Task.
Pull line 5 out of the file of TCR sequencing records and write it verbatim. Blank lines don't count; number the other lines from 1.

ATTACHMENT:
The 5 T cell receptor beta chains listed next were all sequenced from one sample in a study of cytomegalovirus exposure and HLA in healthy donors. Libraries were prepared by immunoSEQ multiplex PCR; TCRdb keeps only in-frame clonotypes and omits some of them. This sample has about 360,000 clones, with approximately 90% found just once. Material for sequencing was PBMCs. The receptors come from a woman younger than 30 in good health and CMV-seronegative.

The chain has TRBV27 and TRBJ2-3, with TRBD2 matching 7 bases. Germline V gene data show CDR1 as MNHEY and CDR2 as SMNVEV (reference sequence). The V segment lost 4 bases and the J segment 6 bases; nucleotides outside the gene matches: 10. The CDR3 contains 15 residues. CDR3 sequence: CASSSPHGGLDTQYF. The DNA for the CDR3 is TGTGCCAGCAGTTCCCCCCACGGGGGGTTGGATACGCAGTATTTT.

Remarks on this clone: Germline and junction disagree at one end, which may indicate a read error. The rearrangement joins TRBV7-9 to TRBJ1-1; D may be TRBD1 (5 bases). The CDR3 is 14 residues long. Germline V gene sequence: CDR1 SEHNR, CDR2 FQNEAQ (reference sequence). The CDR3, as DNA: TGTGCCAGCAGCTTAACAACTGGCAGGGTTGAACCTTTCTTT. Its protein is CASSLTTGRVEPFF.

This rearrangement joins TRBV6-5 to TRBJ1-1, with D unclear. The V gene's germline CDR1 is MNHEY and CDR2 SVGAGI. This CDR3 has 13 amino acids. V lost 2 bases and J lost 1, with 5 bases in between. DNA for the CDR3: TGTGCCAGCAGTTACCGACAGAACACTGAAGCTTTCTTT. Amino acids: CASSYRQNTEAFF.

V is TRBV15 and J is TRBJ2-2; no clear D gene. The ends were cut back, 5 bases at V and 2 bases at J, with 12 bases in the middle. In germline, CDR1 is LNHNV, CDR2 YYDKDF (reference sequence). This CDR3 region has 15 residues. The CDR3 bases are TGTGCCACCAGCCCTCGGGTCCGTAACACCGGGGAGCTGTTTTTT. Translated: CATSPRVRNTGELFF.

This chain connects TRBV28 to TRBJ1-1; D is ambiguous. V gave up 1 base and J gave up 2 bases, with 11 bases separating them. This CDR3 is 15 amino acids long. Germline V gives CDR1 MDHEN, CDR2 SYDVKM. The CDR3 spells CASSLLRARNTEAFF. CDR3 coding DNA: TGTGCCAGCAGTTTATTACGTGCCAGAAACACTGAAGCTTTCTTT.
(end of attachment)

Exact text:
V is TRBV15 and J is TRBJ2-2; no clear D gene. The ends were cut back, 5 bases at V and 2 bases at J, with 12 bases in the middle. In germline, CDR1 is LNHNV, CDR2 YYDKDF (reference sequence). This CDR3 region has 15 residues. The CDR3 bases are TGTGCCACCAGCCCTCGGGTCCGTAACACCGGGGAGCTGTTTTTT. Translated: CATSPRVRNTGELFF.